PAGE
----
7 Steps to Self Trust

During the 2016 Summer Olympics, I listened to Australian Swimming Commentator Giaan Rooney call the 4x100 Women’s Freestyle Relay. After the race, she made a comment about the trust that each of these athletes has to place in their teammates to always do their best.

Trust is an essential part of living a full life. Whether it’s at work, in family relationships, partnerships, engaging in creativity, starting up a new business, returning to study…invariably we are faced with situations that require us to trust others, and to trust ourselves.

Any undertaking that is worthwhile and important asks us to consider how we might trust more freely and readily. Trust is linked with courage, confidence, experimentation and risk. All necessary elements for leading creative, fulfilling and rich lives.

As a women’s life and creativity coach, I observe how many of us struggle to deeply trust ourselves.

How is it that we too frequently dismiss our initial gut reactions, downplay our own needs, experience turmoil in making decisions – that if we listened a little more closely to ourselves, to really tune into what our heart/gut/intuition is telling us and to know that it is OK to step into a place of greater self-trust. If things don’t work out as planned, then to know it’s not permanent and that things and ideas can be changed. That a change in direction can be viewed as interesting and with curiosity, rather than a setback or situation for concern.

Image: Georgie James Photography

Image: Georgie James Photography

Do you trust yourself that you are doing the very best you can, right now, with all you have and all you know now?

Do you truly believe that you can always do things differently later, if you need to, if you want to, if you have further information?

What stops us from trusting ourselves more?

Over-reliance on information and stories from the past.

Yes, we can always learn from past experiences and situations. But, when we look at the past, we have a lens that filters that information, or even distorts it completely. This means we are looking at that past event with different eyes, different emotions and different thoughts and beliefs. So it is impossible to interpret it now, as we did then. And nor should we, as because we now see things in altered way – it is a sign of growth, learning and new perspectives.

This means that we should not solely rely on past information to form an accurate and helpful position on how much and why we need to trust ourselves and our potential.

Preoccupation with trying to predict the future.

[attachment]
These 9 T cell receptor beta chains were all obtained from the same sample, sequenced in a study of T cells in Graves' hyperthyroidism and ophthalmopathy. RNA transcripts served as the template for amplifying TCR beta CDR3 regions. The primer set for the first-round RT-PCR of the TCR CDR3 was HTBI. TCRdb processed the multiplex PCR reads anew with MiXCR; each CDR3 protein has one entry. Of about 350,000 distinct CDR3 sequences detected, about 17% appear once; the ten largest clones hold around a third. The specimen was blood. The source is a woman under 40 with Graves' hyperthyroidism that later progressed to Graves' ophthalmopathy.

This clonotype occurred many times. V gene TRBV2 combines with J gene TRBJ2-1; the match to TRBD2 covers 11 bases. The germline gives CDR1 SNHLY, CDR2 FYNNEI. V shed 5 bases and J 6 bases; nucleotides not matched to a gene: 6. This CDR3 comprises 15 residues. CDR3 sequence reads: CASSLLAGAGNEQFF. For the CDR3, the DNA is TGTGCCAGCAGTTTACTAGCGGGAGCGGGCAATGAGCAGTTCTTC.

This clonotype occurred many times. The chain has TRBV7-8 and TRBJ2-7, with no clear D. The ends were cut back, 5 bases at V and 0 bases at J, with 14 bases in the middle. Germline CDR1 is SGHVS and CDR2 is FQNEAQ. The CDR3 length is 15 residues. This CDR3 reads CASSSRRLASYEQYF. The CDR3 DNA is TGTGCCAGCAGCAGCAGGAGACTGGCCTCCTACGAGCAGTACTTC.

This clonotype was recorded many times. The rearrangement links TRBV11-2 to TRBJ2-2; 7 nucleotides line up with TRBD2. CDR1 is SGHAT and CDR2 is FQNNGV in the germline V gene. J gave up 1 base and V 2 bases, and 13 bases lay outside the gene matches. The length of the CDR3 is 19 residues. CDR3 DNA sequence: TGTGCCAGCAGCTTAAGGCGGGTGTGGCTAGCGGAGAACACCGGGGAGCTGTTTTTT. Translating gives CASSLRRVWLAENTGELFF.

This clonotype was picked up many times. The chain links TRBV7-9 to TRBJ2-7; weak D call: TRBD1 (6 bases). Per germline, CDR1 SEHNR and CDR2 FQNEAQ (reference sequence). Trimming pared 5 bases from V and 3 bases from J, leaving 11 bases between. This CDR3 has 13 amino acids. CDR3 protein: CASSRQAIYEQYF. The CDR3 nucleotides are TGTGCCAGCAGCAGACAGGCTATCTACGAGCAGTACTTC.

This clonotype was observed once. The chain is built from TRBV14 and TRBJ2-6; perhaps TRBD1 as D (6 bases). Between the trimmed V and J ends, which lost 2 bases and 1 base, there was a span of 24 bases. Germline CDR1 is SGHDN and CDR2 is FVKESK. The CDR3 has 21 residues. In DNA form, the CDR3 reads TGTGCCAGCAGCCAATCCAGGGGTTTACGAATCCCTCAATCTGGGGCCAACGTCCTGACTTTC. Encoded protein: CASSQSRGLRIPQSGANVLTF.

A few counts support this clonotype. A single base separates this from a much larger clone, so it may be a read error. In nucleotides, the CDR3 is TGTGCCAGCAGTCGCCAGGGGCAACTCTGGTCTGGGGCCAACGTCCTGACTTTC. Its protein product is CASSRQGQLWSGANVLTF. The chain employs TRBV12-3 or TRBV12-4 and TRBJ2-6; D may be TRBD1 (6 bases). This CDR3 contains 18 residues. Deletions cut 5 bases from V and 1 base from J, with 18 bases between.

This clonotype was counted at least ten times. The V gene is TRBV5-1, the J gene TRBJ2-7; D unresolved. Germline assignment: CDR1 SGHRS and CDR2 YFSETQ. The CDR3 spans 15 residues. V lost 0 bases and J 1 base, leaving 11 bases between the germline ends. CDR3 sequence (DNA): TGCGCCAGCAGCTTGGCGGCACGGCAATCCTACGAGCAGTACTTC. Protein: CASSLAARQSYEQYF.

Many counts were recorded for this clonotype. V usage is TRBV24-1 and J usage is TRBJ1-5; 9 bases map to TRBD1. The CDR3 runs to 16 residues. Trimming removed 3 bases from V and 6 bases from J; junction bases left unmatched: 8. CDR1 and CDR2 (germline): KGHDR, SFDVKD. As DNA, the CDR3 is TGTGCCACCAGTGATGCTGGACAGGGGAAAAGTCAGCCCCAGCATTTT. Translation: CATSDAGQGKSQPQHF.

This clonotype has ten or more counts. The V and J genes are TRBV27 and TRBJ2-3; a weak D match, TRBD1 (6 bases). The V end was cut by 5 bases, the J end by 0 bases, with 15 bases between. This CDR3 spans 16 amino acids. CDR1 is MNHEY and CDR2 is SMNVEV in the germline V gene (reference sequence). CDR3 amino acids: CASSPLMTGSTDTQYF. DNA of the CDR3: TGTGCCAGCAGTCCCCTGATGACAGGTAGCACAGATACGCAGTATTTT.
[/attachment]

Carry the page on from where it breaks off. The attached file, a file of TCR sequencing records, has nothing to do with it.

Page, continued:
When we spend too much time trying to predict and control the future, we are not present and attentive. This can lead to increased anxiety and avoidance – which minimises our opportunities to experience a rich, full and meaningful life.

What can we do to trust ourselves more?

1.     Get comfortable with making mistakes.

2.     Get comfortable with being ‘wrong.’

3.     Get comfortable with appearing foolish, silly and imperfect.

4.     Celebrate when we allow ourselves to be vulnerable, extend ourselves and grow.

5.     Forgive ourselves for past mistakes or perceived failures.

6.     Get our heads out of the past and into the now.

7.     Learn to be still and quiet. Resist temptation to be constantly ‘busy’ or ‘distracted’ – intuition can’t be heard above the noise and inattention.

© Naomi Morrow, 2016.

Rob Bell Wake Up Project Event: My top 5 Take-Away Messages

Admittedly, I wasn’t too familiar with Rob Bell and his work – but after I’d heard Elizabeth Gilbert refer to him as a “most inspiring spiritual leader” I was intrigued.

It was a clear winter day in Melbourne when Rob Bell spoke about all the big things: life, spirituality, love, suffering, creativity and mindfulness.

© Naomi Morrow, 2016

© Naomi Morrow, 2016

Listening to Rob speak, I felt more sure of who I was, who I am, and who I want to be. Yet for every time I thought YES, I now understand X or Y about me – there raised another three questions. That’s what happens when you go a bit deeper on yourself.

I filled half a notebook with AHA moments, phrases, snapshots of stories, wisdom + reminders. I can’t relay it all here, but if his work calls you – please check out his latest book How to Be Here.

1.     What can you create from EVEN this?

When we talk about life, living and relating to others – and finding our way in the world, we soon come to learn about suffering. When in the midst of suffering, whether it’s experiencing loss, illness, despair, pain – Bell suggests that we can always ask “I wonder what could be created out of even this?”

What new thing, action, belief, connections or presence could we consciously choose to adopt as a new creation out of our suffering?

This isn’t about looking for reasons why we suffer, but about finding ways to acknowledge that suffering presents us with an opportunity to know ourselves and our world in a new way. Could we choose to consciously become softer, more self-compassionate, more empathetic? Could we create new connections and reach out to others experiencing similar circumstances? Could we create a new path through life that acknowledges and transcends, rather than vainly tries to deny our experience?

Consider how many support groups and fundraising charities have been founded by someone who has lost a loved one to cancer. What can be created from even this?